The Fishing Hamlet is the source of the Old Hunters’ guilty nightmares: a village of innocents ravaged by the Hunters, its inhabitants vivisected in search of the telltale signs of an encounter with the Great Ones. From Lady Maria’s discarded sword to Gehrman’s broken sobs, we get the sense that — even in the moment of their violence — the Old Hunters understood that they were doing something terribly wrong.

There’s certainly an optimism to “It’s Gonna Be (Alright)”, a song about the moments just following a breakup, but it reads less like confidence and more like a person trying to come up with a post-hoc justification for his poor decisions.

In a way, murdering a village is like a breakup, probably.

Track #8: ”The Golden Eel”

Scene: Simon the Harrowed, Church Assassin Brador, and the Unifying Theory Clearly Explaining All of Bloodborne’s Lore Once And For All

I cannot reveal the worlds of the Golden Eel.

Pictured: girlfriends doing normal girlfriend activities.

Track #9: “Cold Blows the Wind”

Scene: Lady Maria of the Astral Clocktower

Lady Maria, overseer of the Research Hall, is permanently stationed in the gateway separating the Fishing Hamlet from the rest of the nightmare. Her warning — “A corpse should be left well alone” — applies as well to her as to the beached god she guards.

“Cold Blows the Wind”, meanwhile, is bafflingly straightforward for a Ween song. Why, after a song like “The Golden Eel”, should we receive a straightforward ballad of desire for love lost? Why would this comedy romp slash slow descent into darkness take this moment to linger sincerely on regret, on the very human yearning to understand or even reclaim what we’ve lost? There’s a reason for Maria’s fan popularity despite her small part: the sorrowful tone struck by the smattering of details about her stands with some of the most emotionally-resonant moments of the series.

Track #10: “Pink Eye (On My Leg)”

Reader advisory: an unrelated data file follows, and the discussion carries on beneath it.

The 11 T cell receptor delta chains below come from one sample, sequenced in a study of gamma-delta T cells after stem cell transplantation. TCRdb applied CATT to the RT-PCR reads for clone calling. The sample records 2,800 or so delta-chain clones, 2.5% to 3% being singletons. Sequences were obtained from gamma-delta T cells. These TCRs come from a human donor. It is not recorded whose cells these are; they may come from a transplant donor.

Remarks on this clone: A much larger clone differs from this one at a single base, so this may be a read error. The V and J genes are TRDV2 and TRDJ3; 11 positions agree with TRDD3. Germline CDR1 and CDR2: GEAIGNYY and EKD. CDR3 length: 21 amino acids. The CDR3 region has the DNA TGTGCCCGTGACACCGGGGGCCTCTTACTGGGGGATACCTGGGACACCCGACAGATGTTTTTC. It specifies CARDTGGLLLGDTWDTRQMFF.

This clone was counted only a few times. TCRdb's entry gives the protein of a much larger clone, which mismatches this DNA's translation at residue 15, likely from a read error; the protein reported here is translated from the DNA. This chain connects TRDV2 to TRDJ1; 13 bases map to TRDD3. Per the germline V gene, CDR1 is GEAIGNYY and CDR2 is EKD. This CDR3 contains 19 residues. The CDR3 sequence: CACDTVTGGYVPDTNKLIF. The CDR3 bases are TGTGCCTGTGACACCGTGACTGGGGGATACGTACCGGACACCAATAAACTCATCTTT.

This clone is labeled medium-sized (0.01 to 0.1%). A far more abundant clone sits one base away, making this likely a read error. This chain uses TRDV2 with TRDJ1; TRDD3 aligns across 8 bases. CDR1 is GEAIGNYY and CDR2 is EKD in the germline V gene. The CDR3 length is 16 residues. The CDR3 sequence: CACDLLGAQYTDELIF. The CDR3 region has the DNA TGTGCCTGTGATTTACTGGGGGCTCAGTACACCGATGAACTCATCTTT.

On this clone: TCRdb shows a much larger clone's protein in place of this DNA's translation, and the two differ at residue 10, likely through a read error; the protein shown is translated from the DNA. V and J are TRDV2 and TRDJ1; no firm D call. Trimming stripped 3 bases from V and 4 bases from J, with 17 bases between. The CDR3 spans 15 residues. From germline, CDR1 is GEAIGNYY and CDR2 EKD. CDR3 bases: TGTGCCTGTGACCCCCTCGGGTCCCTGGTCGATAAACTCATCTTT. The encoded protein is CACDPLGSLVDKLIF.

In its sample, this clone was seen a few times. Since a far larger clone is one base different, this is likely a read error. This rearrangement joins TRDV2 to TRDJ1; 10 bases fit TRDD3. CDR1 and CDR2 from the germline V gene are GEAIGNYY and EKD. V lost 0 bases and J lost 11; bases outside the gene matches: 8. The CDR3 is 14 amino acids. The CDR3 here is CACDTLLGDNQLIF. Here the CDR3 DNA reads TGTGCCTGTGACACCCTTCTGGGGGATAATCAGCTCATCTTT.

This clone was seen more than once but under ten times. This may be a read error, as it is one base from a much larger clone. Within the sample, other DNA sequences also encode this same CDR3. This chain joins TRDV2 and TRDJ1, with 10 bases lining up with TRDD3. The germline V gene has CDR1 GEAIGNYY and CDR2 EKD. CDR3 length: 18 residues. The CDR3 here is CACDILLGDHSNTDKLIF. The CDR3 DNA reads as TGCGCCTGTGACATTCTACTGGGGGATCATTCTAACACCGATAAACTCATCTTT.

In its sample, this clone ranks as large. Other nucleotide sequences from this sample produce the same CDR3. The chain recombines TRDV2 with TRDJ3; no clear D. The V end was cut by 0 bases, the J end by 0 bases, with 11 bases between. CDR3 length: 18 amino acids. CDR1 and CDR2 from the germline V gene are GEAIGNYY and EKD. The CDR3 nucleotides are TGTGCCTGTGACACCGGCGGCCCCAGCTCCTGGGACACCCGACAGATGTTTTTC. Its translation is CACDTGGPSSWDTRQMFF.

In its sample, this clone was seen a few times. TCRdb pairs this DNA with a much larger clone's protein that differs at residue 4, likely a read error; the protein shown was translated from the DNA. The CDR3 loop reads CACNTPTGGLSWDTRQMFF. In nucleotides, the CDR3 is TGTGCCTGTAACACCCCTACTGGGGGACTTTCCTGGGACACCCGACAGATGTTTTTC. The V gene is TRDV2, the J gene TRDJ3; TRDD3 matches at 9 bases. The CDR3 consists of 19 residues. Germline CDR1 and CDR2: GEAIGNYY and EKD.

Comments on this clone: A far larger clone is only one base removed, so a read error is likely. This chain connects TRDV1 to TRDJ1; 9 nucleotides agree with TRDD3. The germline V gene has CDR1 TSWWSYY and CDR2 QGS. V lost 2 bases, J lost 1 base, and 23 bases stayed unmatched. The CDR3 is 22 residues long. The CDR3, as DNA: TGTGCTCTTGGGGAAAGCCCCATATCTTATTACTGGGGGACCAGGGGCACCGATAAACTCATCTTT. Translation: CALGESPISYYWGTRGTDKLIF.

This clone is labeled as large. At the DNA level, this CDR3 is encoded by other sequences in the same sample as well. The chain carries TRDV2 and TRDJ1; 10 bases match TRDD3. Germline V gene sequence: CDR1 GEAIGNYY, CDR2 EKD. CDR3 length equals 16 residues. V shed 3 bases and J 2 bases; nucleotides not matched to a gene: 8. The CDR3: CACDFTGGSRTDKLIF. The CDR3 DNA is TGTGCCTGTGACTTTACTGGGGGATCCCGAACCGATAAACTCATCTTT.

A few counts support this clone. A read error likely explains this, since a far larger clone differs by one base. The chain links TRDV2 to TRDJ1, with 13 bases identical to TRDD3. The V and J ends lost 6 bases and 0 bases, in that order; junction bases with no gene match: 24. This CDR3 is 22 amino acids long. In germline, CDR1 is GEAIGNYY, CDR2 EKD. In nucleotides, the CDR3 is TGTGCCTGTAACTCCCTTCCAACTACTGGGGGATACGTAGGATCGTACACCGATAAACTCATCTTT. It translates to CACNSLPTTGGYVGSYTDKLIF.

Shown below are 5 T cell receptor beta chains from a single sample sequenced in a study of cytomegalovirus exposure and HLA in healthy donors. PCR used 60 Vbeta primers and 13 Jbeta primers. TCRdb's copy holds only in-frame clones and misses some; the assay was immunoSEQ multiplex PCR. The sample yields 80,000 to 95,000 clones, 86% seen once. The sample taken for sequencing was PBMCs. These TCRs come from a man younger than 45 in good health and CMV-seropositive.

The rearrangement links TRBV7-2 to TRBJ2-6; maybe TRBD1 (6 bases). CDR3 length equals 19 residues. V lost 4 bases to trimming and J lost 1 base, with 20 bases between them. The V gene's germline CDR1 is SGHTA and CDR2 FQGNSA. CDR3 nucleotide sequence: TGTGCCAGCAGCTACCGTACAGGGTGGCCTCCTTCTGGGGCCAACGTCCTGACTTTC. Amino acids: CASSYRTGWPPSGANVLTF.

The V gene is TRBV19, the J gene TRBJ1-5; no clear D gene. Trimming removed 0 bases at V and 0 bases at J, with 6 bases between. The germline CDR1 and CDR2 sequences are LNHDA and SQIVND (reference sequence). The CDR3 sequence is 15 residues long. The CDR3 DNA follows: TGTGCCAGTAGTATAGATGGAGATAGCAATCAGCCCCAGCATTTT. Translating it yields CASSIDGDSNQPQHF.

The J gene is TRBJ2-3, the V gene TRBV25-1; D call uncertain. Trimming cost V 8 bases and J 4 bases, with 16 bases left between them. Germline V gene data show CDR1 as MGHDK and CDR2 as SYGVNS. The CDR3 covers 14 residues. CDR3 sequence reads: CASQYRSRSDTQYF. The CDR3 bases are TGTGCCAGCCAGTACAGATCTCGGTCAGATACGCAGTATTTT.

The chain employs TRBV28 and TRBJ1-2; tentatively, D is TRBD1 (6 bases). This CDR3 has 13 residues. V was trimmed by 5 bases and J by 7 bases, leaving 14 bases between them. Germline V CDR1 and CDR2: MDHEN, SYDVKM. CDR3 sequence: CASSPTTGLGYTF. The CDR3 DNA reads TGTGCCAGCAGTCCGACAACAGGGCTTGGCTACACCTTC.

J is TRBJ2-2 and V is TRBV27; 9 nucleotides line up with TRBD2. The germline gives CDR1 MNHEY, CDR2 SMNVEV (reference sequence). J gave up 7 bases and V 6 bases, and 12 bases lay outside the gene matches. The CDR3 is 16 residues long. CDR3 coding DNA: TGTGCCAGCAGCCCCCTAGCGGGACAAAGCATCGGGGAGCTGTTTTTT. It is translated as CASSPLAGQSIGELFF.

Scene: Underground Corpse Pile

An interstitial scene for an interstitial song. Casual noodlings on an electric guitar. A pair of church doctors patrolling empty cells. In the distance, a dog barks.

If your leg is going to catch pink eye, it is going to be in a place called the Underground Corpse Pile.

Track #11 “Waving My Dick in the Wind”

Scene: Laurence, the First Vicar

There probably isn’t a name for Laurence’s (relatable) mood of endlessly pining after the last fragment of his humanity — which exists only in his nightmares — as his body and spirit are eternally consumed by the monstrosity he’s become. But “Waving [Your] Dick in the Wind” is as good a name as any.

He can’t really dance the way he used to. He’s an old man now.

Track #12: “Buckingham Green”

Scene: Living Failures

Occasionally in this game, it’s meteors.

The Mollusk has been by turns humorous, bizarre, and melancholy, but this is its most tense, almost violent song. It is confrontational in its weirdness; it demands attention.

“Why ask why” could be a throwaway lyric, but it’s also a terrific question to ask if you ever find yourself overseeing a sanitarium of screeching, malformed people traumatized by your blind, heartless pursuit of knowledge.

Track #13: “Ocean Man”

Scene: Orphan of Kos

We’ve come to the beach.

The “child-like man,” the “wizened child,” the newborn orphan of the ancient sea god murdered by the Old Hunters, beats you into the sand with its own placenta. If that doesn’t scream “enthusiastic ukulele ditty” to you, I’m not sure we played the same game.

The voyage to this corner of the globe was a real trip.

Track #14: “She Wanted to Leave (Reprise”)

Scene: Ending Cinematic

“For I’m not the man I used to be/Now I’m one of them.”

With the death of the Orphan comes the quieting of the nightmare that haunts Gehrman, the last of the Old Hunters. The terrible secret, hidden within dreams and beyond savage protectors, is not the knowledge of Gods, but the sins the Old Hunters committed for it: violence, cruelty, murder. Fitting, then, to end on a song that begins with an object of pursuit and ends with the cost of that pursuit.

Bloodborne emphasizes the desperate search for the next evolution of humanity, but this moment suggests that change already began when the earliest hunters made the choice to abandon what made them human in the first place.

Track #3: Polka Dot Tail

Scene: ?????

Not every theory is ironclad and fully supported by in-game context. I can conjecture that Hidetaka Miyazaki sings this song to himself in the shower, but no item descriptions expressly say so.